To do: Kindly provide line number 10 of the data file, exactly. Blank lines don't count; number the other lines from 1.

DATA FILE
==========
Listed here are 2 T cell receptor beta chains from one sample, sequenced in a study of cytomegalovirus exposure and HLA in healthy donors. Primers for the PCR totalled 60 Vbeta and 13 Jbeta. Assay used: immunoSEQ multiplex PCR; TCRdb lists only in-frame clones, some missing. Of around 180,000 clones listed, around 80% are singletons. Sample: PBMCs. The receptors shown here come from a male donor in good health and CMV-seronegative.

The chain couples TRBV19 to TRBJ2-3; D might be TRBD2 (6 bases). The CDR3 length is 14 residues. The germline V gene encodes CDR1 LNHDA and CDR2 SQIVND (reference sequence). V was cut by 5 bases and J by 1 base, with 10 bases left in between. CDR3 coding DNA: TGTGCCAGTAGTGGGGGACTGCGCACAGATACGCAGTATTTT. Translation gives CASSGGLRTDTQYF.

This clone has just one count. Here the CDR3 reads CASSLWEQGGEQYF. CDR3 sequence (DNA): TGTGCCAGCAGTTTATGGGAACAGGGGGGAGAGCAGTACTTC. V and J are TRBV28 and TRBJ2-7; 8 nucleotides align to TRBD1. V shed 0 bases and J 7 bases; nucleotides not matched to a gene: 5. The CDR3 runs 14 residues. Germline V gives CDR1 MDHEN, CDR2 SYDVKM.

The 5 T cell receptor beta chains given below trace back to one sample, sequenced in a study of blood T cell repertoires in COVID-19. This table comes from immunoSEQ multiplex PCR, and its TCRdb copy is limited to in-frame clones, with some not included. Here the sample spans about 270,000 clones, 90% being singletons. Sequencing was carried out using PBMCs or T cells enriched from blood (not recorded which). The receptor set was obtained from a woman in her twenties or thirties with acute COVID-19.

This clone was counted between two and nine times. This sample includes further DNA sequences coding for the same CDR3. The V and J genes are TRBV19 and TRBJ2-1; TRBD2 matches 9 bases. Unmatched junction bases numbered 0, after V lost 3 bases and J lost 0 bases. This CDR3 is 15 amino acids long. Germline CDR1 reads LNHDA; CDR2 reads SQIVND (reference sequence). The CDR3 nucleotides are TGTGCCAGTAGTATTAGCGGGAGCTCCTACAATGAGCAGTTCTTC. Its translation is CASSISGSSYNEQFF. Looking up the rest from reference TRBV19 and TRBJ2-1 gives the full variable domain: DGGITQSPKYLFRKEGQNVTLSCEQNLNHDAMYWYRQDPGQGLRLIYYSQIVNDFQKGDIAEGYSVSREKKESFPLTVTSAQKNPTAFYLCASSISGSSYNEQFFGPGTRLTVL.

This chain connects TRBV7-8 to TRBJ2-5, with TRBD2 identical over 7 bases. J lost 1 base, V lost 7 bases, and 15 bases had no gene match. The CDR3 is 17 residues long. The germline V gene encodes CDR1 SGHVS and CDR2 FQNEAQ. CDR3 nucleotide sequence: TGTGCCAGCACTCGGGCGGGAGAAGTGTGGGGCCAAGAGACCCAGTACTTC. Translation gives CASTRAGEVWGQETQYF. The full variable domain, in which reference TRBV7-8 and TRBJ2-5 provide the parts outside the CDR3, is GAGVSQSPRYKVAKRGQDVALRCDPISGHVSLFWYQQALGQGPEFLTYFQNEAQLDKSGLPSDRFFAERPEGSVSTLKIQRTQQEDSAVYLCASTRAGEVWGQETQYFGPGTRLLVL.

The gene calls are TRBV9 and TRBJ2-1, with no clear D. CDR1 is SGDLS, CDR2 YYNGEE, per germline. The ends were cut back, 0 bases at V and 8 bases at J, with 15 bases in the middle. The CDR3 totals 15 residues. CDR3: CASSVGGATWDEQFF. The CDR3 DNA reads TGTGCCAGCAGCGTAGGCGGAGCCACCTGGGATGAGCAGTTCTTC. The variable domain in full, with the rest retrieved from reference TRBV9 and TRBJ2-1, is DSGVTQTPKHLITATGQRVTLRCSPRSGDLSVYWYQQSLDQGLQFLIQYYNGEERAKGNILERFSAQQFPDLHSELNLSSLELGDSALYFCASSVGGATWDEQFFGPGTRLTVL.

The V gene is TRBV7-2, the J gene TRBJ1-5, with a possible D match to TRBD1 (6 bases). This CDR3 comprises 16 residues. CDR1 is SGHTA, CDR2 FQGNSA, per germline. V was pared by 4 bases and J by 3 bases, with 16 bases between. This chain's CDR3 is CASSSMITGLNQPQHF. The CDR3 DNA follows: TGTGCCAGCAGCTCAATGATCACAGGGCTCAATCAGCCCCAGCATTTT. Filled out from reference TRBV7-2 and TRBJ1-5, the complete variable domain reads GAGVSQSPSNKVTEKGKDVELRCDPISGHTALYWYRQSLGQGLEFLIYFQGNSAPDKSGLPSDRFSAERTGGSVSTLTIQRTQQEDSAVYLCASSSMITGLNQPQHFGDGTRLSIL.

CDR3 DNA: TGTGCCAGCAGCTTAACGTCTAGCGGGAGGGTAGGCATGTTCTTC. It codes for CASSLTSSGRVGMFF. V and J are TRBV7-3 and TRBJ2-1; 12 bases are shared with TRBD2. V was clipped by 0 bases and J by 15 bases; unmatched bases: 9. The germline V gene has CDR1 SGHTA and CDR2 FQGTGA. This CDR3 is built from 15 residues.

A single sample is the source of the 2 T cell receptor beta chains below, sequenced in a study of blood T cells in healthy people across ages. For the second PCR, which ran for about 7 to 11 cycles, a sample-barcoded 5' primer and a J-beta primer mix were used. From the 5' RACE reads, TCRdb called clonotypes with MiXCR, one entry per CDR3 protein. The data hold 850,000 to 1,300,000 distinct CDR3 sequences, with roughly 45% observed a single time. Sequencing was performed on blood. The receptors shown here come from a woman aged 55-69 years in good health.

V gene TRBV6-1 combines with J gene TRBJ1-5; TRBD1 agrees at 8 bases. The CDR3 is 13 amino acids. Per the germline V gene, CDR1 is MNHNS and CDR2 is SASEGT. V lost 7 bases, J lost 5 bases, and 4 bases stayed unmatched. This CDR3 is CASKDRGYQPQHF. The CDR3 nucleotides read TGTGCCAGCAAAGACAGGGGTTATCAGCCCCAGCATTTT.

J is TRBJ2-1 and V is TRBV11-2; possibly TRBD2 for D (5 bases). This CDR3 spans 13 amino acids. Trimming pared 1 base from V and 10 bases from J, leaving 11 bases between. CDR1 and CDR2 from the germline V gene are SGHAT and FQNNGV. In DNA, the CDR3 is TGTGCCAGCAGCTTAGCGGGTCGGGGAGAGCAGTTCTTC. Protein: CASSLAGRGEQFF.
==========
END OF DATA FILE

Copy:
A single sample is the source of the 2 T cell receptor beta chains below, sequenced in a study of blood T cells in healthy people across ages. For the second PCR, which ran for about 7 to 11 cycles, a sample-barcoded 5' primer and a J-beta primer mix were used. From the 5' RACE reads, TCRdb called clonotypes with MiXCR, one entry per CDR3 protein. The data hold 850,000 to 1,300,000 distinct CDR3 sequences, with roughly 45% observed a single time. Sequencing was performed on blood. The receptors shown here come from a woman aged 55-69 years in good health.